Learning From The Flaws Of Aggro Decks In Vintage

Once upon a time, aggro decks actually succeeded in Vintage. Then people got smart and started playing the really good cards in the format instead of trying to simply beat for two every turn. Why do aggro decks fail today and what can be learned from these important flaws? That’s the topic we’ll be addressing today, class, so follow along.

This time, I plan to talk about a brief history of various aggressive decks and point out the various flaws of aggro decks that still apply today to aggro in Vintage. If you just want the meat, feel free to use the find command on “flaw #”.

As many of you may realize by now, the typical aggro deck in Vintage isn’t pure aggro anymore. They were simply underpowered compared to the other 3 main archetypes (combo, control and prison), but continued to do well early in Vintage’s lifespan due to the fact that it could beat down quickly and consistently. At the time “consistency” in a Vintage deck, outside of running 3-4 tutors and large overcosted draw spells, was for wimps and Type 2 players. So awful aggro decks such as Stompy, Sligh and Suicide continued to do well against Keeper, each other and the occasional Trix, Reap-Lace or badly built Neo-Academy decks.

And for a time, it was good.

Then came along Fact or Fiction, which disrupted the flow of things. Suddenly control decks could trade 1 for 1 or 2 for 1 all day with your threats, then simply draw into 3 more cards with Fact or Fiction off Moxen and Mana Drain mana. Meanwhile the Sligh player would be sitting there with 3 or 4 lands on the table, with one card in hand staring at the top of his deck for an answer to a horrible situation. Suddenly discard was found to be lacking as a Suicide player had used nearly his entire hand to slow the opponent down, meanwhile his only insignificant threats had been countered and the opponent refilled to take care of whatever you drew off the top while waiting for Morphling to swing 4 times.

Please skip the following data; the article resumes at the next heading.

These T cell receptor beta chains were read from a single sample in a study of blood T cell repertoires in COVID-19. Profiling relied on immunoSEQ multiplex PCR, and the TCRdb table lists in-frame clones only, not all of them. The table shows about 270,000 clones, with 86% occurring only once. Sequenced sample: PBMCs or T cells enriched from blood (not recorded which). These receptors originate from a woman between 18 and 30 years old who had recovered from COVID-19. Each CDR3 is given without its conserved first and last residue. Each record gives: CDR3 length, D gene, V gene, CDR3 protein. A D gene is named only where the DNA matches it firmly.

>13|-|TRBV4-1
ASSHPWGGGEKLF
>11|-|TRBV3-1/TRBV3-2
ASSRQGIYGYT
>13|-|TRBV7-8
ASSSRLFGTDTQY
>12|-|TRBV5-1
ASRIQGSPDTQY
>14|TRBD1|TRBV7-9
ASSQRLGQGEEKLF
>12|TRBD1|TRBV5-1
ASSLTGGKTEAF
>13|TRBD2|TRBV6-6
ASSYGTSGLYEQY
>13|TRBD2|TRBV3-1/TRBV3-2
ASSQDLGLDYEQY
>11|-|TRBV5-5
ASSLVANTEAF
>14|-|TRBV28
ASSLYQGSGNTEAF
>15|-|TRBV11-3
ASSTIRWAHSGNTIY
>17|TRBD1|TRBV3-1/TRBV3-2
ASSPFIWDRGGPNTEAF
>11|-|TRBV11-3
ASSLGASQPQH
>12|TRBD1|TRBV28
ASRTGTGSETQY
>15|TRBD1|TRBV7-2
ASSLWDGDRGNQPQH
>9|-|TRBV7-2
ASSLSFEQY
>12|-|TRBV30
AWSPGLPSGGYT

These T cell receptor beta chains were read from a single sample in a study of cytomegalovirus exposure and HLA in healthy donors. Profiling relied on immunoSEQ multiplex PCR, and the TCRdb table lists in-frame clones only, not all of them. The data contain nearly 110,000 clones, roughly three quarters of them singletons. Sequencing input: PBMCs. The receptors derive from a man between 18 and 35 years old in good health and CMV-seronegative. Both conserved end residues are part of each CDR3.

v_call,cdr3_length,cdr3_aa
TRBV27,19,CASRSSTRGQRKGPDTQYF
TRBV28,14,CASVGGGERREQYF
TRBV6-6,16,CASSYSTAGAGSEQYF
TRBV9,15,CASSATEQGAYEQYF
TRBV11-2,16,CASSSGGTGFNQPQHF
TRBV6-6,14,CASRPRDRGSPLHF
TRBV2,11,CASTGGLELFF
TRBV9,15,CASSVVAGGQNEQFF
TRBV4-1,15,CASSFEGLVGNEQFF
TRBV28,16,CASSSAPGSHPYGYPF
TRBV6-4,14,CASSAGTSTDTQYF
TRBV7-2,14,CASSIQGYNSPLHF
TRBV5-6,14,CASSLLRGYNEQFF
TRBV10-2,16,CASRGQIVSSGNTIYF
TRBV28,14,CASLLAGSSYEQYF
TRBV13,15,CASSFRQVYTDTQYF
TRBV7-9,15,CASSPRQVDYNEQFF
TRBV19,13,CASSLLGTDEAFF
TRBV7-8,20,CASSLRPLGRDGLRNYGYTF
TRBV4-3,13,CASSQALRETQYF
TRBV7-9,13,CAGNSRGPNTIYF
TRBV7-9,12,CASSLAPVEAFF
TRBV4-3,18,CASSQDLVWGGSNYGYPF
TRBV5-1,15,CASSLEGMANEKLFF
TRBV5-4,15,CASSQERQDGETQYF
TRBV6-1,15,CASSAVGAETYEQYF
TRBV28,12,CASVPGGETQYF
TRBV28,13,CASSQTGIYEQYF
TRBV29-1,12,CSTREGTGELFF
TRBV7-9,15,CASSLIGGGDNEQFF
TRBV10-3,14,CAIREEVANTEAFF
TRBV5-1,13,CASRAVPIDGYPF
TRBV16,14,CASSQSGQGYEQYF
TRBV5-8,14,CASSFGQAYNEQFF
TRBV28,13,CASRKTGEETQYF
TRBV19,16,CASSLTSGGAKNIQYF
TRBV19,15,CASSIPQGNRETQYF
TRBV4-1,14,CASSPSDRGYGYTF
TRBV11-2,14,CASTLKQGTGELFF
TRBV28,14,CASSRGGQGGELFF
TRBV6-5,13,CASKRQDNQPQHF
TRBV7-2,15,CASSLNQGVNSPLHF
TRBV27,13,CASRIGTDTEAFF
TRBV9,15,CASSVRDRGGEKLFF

This last paragraph illustrates the first conceptual flaw in many aggro decks – did you spot it?

Flaw #1: The aggro deck is too slow or lacks significant threats.

This isn’t the typical “lolZ0r you can’t goldfish faster than combo!” comment, I mean you simply cannot kill the opponent in a reasonable amount of time before they recover and smash you. Suicide is a good example, over half its game plan was to blow up mana sources and throw discard at you. The problem was, while it was doing this, the deck did very little in the way of killing you. It’s fastest threat, Phyrexian Negator, took 4 turns to kill you, plus the turn you took playing it! Considering it only takes one mana and one card for nearly any deck to kill or significantly delay it, it’s safe to say this was a bad plan.